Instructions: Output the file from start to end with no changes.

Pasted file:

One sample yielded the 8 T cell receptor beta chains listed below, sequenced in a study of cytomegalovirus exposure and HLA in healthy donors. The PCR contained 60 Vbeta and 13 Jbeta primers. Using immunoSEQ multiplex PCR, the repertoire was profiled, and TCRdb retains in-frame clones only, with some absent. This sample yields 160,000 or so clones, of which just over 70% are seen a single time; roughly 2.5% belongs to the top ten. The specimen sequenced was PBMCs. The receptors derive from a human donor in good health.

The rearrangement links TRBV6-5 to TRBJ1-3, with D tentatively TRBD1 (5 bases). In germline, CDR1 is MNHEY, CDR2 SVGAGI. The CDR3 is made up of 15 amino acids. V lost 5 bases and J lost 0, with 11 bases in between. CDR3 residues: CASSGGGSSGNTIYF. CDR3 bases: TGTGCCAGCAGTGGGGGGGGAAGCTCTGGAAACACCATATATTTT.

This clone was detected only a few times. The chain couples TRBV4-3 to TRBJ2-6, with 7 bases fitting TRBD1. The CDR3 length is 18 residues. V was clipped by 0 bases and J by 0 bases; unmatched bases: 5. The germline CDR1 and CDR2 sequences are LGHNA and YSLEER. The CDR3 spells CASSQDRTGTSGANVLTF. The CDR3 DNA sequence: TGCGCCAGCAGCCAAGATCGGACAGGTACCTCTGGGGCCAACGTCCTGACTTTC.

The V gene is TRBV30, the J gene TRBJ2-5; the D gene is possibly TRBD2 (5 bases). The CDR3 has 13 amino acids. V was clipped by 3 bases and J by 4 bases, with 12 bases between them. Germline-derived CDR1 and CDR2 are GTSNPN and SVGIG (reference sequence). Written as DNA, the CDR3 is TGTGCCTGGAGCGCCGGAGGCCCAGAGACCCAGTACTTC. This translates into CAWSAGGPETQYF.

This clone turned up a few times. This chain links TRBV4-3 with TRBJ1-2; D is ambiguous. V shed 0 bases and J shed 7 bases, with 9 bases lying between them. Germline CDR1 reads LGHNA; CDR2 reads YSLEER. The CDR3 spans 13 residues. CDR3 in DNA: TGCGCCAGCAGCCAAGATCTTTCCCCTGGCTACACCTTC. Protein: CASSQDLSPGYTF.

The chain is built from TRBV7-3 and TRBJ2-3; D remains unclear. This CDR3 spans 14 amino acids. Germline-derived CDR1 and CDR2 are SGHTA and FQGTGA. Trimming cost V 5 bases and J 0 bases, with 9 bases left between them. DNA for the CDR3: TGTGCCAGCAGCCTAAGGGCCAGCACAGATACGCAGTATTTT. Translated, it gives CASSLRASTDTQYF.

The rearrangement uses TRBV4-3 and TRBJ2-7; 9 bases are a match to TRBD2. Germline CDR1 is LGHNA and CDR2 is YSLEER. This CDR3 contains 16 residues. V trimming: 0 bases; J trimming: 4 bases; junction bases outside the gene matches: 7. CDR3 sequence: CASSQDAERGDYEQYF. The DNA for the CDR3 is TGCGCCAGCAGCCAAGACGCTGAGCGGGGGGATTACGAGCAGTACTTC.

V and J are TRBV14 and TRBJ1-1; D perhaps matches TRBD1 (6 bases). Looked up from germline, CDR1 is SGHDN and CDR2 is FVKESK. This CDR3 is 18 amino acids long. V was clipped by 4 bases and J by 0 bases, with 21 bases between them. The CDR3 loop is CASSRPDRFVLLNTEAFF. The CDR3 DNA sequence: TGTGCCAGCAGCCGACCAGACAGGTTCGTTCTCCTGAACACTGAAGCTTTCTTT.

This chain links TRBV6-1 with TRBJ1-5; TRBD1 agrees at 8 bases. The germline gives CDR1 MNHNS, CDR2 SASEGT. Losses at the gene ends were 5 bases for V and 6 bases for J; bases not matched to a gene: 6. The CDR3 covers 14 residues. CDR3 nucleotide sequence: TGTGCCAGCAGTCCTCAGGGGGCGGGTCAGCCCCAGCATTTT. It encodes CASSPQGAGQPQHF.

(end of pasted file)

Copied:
One sample yielded the 8 T cell receptor beta chains listed below, sequenced in a study of cytomegalovirus exposure and HLA in healthy donors. The PCR contained 60 Vbeta and 13 Jbeta primers. Using immunoSEQ multiplex PCR, the repertoire was profiled, and TCRdb retains in-frame clones only, with some absent. This sample yields 160,000 or so clones, of which just over 70% are seen a single time; roughly 2.5% belongs to the top ten. The specimen sequenced was PBMCs. The receptors derive from a human donor in good health.

The rearrangement links TRBV6-5 to TRBJ1-3, with D tentatively TRBD1 (5 bases). In germline, CDR1 is MNHEY, CDR2 SVGAGI. The CDR3 is made up of 15 amino acids. V lost 5 bases and J lost 0, with 11 bases in between. CDR3 residues: CASSGGGSSGNTIYF. CDR3 bases: TGTGCCAGCAGTGGGGGGGGAAGCTCTGGAAACACCATATATTTT.

This clone was detected only a few times. The chain couples TRBV4-3 to TRBJ2-6, with 7 bases fitting TRBD1. The CDR3 length is 18 residues. V was clipped by 0 bases and J by 0 bases; unmatched bases: 5. The germline CDR1 and CDR2 sequences are LGHNA and YSLEER. The CDR3 spells CASSQDRTGTSGANVLTF. The CDR3 DNA sequence: TGCGCCAGCAGCCAAGATCGGACAGGTACCTCTGGGGCCAACGTCCTGACTTTC.

The V gene is TRBV30, the J gene TRBJ2-5; the D gene is possibly TRBD2 (5 bases). The CDR3 has 13 amino acids. V was clipped by 3 bases and J by 4 bases, with 12 bases between them. Germline-derived CDR1 and CDR2 are GTSNPN and SVGIG (reference sequence). Written as DNA, the CDR3 is TGTGCCTGGAGCGCCGGAGGCCCAGAGACCCAGTACTTC. This translates into CAWSAGGPETQYF.

This clone turned up a few times. This chain links TRBV4-3 with TRBJ1-2; D is ambiguous. V shed 0 bases and J shed 7 bases, with 9 bases lying between them. Germline CDR1 reads LGHNA; CDR2 reads YSLEER. The CDR3 spans 13 residues. CDR3 in DNA: TGCGCCAGCAGCCAAGATCTTTCCCCTGGCTACACCTTC. Protein: CASSQDLSPGYTF.

The chain is built from TRBV7-3 and TRBJ2-3; D remains unclear. This CDR3 spans 14 amino acids. Germline-derived CDR1 and CDR2 are SGHTA and FQGTGA. Trimming cost V 5 bases and J 0 bases, with 9 bases left between them. DNA for the CDR3: TGTGCCAGCAGCCTAAGGGCCAGCACAGATACGCAGTATTTT. Translated, it gives CASSLRASTDTQYF.

The rearrangement uses TRBV4-3 and TRBJ2-7; 9 bases are a match to TRBD2. Germline CDR1 is LGHNA and CDR2 is YSLEER. This CDR3 contains 16 residues. V trimming: 0 bases; J trimming: 4 bases; junction bases outside the gene matches: 7. CDR3 sequence: CASSQDAERGDYEQYF. The DNA for the CDR3 is TGCGCCAGCAGCCAAGACGCTGAGCGGGGGGATTACGAGCAGTACTTC.

V and J are TRBV14 and TRBJ1-1; D perhaps matches TRBD1 (6 bases). Looked up from germline, CDR1 is SGHDN and CDR2 is FVKESK. This CDR3 is 18 amino acids long. V was clipped by 4 bases and J by 0 bases, with 21 bases between them. The CDR3 loop is CASSRPDRFVLLNTEAFF. The CDR3 DNA sequence: TGTGCCAGCAGCCGACCAGACAGGTTCGTTCTCCTGAACACTGAAGCTTTCTTT.

This chain links TRBV6-1 with TRBJ1-5; TRBD1 agrees at 8 bases. The germline gives CDR1 MNHNS, CDR2 SASEGT. Losses at the gene ends were 5 bases for V and 6 bases for J; bases not matched to a gene: 6. The CDR3 covers 14 residues. CDR3 nucleotide sequence: TGTGCCAGCAGTCCTCAGGGGGCGGGTCAGCCCCAGCATTTT. It encodes CASSPQGAGQPQHF.